Sometimes the “Next Time” customer will also use the excuse of revisions to delay the payment. He or she may say something to the effect of “I’ll send you the payment once you re-do these paragraphs.” The third most important communication tip for the “Next Time” customer is to ask for a partial “good faith” payment up front in the case of excessive revisions, or if you suspect that the revisions are a ploy to defer payment.

As a last resort, another communication tip for freelancers to use is ask a lawyer to send an email to the customer on your behalf. Often you can avoid paying large legal fees by asking an articling lawyer or law student to send the email on your behalf. Reserve this tip for the times when the “Next Time” customer owes you several thousand dollars and continues to avoid your calls.

Problematic Customer Profiles #2: The “Make it Better” Customer: Customers Who Cannot Articulate What They Want

Freelance writers may come across another type of difficult customer, known as the “Make It Better” customer. Typically, this type of customer struggles to offer the freelance writer usable feedback in the revision process, thus rewrites, revisions and fixes grind to a halt or become so repetitious that the writer loses money, time, and energy trying to understand what the customer wants and achieve some clear direction for the project.

Comments from this type of customer remain vague and unfocused. Examples include “just fix it,” “make it sound better,” “make it work,” “do it right,” “make it more interesting,” “write it better” or “this is wrong” – in other words, generic, non-specific feedback that the writer cannot get his or her teeth into to inform the direction of the revision or understand the customer’s vision.

The most useful communication tip for freelancers dealing with this type of customer is to take the time to come into each meeting with at least three different versions of the revised material and say to the customer, “we could do this, this, or this,” or “we could pursue this style, or this direction, or this angle.”

In essence, the freelancer communicates the vision of the work via multiple versions until the customer hears and sees one that matches with the idea he or she has in mind. This type of customer typically involves a good deal of extra work; his or her vision is buried deep, and the words to express that vision clearly remain out of his or her grasp.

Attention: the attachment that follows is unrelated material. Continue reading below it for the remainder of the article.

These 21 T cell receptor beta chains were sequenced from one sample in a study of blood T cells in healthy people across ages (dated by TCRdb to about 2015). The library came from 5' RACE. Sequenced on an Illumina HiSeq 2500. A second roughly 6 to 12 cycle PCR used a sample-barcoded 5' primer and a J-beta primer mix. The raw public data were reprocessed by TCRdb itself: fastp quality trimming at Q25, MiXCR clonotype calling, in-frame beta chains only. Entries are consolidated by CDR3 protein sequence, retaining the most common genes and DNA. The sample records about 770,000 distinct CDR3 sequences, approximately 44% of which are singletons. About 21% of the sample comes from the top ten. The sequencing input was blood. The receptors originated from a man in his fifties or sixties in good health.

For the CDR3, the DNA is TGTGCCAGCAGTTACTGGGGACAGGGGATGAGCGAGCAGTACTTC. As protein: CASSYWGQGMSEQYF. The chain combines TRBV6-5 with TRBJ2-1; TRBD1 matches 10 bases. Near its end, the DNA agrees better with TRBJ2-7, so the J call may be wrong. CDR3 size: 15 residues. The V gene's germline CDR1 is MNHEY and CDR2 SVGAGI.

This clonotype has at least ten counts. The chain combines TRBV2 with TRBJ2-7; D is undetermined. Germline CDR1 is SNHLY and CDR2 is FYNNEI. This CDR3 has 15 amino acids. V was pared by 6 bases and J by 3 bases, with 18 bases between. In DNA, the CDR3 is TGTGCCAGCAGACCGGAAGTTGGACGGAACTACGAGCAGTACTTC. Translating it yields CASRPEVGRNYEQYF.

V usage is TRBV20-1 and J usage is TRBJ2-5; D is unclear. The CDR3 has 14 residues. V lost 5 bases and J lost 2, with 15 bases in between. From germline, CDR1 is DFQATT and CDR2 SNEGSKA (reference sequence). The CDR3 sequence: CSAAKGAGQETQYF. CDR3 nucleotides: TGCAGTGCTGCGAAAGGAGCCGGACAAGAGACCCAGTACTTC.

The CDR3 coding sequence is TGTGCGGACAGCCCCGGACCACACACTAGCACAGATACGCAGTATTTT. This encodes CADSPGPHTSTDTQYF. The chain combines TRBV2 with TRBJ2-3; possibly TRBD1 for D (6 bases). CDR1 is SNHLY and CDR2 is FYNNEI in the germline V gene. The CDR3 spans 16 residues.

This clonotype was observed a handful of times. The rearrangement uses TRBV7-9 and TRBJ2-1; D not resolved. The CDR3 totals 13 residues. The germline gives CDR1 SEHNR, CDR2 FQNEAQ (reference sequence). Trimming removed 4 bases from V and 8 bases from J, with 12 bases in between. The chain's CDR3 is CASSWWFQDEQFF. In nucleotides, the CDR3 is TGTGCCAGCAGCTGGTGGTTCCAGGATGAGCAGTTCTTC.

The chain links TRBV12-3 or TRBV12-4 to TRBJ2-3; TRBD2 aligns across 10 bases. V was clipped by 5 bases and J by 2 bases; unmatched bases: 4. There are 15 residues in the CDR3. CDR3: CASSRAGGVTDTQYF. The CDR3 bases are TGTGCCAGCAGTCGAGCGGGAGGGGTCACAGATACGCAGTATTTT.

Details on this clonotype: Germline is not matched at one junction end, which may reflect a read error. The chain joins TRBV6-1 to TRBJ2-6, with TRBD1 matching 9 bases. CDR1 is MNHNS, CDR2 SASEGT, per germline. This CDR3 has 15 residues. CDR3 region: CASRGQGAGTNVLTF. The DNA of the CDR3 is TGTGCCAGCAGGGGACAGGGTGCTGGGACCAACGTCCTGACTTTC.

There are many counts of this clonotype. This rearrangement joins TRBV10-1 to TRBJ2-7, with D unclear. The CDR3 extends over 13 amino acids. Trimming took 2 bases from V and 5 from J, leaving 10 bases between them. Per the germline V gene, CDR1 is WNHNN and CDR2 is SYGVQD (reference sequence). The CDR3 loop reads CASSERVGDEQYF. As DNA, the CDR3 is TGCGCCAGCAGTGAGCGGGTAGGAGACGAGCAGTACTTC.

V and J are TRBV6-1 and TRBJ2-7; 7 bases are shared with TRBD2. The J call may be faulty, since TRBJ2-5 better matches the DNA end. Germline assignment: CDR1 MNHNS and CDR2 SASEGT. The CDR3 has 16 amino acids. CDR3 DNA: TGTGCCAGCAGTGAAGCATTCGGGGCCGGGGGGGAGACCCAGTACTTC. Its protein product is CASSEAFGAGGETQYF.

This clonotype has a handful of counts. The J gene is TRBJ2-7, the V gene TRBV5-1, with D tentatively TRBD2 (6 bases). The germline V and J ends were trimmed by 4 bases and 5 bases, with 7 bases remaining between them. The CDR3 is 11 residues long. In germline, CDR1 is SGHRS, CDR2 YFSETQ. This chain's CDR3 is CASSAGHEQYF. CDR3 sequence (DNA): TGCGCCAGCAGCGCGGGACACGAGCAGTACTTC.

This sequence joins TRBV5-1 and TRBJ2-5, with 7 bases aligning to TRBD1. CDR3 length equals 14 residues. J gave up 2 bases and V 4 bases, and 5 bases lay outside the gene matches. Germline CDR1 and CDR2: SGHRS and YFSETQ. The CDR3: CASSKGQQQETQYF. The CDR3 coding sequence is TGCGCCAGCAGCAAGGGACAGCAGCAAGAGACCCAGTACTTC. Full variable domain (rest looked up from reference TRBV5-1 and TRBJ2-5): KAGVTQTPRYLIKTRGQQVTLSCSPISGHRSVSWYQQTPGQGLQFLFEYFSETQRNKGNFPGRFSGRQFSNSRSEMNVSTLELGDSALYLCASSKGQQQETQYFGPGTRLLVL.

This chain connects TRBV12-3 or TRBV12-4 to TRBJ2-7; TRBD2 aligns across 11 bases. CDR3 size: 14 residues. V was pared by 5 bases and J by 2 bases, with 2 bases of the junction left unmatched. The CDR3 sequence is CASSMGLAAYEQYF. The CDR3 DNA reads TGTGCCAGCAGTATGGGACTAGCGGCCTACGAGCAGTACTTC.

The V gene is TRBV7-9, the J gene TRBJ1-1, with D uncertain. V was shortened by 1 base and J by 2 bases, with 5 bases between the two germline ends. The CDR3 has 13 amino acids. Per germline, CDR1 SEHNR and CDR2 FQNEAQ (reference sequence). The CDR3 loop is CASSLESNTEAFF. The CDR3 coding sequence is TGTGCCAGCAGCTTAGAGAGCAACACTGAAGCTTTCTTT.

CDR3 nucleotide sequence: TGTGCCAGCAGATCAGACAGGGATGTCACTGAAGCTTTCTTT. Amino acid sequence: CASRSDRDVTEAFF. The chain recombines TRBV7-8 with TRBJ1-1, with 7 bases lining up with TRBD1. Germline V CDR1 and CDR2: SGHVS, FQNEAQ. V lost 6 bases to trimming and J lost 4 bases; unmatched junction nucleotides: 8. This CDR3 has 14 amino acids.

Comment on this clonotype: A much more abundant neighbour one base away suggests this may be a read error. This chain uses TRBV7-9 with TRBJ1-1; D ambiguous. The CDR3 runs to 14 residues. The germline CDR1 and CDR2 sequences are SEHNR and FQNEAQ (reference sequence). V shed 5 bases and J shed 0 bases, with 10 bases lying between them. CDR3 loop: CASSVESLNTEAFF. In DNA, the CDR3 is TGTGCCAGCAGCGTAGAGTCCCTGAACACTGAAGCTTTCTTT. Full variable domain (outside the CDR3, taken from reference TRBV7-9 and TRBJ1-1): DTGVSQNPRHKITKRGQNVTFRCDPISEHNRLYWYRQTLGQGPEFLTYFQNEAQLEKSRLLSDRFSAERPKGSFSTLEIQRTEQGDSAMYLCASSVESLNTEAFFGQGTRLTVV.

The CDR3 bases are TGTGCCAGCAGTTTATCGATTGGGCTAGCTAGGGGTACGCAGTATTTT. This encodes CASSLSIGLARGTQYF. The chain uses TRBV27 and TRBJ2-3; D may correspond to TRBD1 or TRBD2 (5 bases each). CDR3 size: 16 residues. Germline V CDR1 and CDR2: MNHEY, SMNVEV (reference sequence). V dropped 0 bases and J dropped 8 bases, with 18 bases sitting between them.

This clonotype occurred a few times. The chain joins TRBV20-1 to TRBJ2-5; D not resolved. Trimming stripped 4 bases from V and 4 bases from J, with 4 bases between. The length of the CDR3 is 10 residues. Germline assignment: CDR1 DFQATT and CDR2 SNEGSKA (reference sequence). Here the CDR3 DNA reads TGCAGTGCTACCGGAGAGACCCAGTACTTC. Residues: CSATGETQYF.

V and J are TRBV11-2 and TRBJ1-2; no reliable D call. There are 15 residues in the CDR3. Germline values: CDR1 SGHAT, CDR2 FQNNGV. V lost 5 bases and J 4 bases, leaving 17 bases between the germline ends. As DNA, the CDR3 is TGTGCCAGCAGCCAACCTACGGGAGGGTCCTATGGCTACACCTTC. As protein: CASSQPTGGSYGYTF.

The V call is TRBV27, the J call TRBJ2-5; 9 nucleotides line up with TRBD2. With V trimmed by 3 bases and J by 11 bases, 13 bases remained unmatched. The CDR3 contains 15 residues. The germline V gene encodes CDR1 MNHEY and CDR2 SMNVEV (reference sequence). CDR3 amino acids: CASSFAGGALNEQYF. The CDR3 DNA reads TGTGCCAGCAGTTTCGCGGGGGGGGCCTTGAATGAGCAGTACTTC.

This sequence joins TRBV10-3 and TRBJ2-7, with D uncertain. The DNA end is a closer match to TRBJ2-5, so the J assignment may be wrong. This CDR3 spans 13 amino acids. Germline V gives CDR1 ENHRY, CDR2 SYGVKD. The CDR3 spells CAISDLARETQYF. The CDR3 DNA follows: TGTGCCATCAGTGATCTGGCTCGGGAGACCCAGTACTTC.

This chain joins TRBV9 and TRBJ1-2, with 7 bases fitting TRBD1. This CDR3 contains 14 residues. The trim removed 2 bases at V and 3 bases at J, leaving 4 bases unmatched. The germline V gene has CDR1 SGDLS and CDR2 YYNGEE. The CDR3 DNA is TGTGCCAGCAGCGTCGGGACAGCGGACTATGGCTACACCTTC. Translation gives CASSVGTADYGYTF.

Another communication tip for freelance writers engaged by a “Make it Better” customer is ask for a second set of eyes on the material, preferably from a work colleague of the customer. This second individual is someone who knows the customer well, has worked with him or her for several years on creative and written projects, and enjoys a strong professional bond with him or her. This second body in the room can often translate the ambiguity of the customer’s feedback in a way that gives the writer insight into the customer’s vision.

A final communication tip for freelance writers working with a “Make it Better” client is to communicate using drawings, paintings, photographs, or videos. Freelance writers who need to communicate with a “Make it Better” customer can benefit from employing alternative methods such as visual, tactile, or even aural modes of communication to derive the feedback they need to complete the order to the customer’s satisfaction.

For example, “Make it Better” customers who cannot articulate their vision verbally often become extremely clear and focused when given the opportunity to communicate it visually. Sometimes a quick online image search during a meeting can save you hours of rewriting in circles with only imprecise and fuzzy verbal feedback to go on.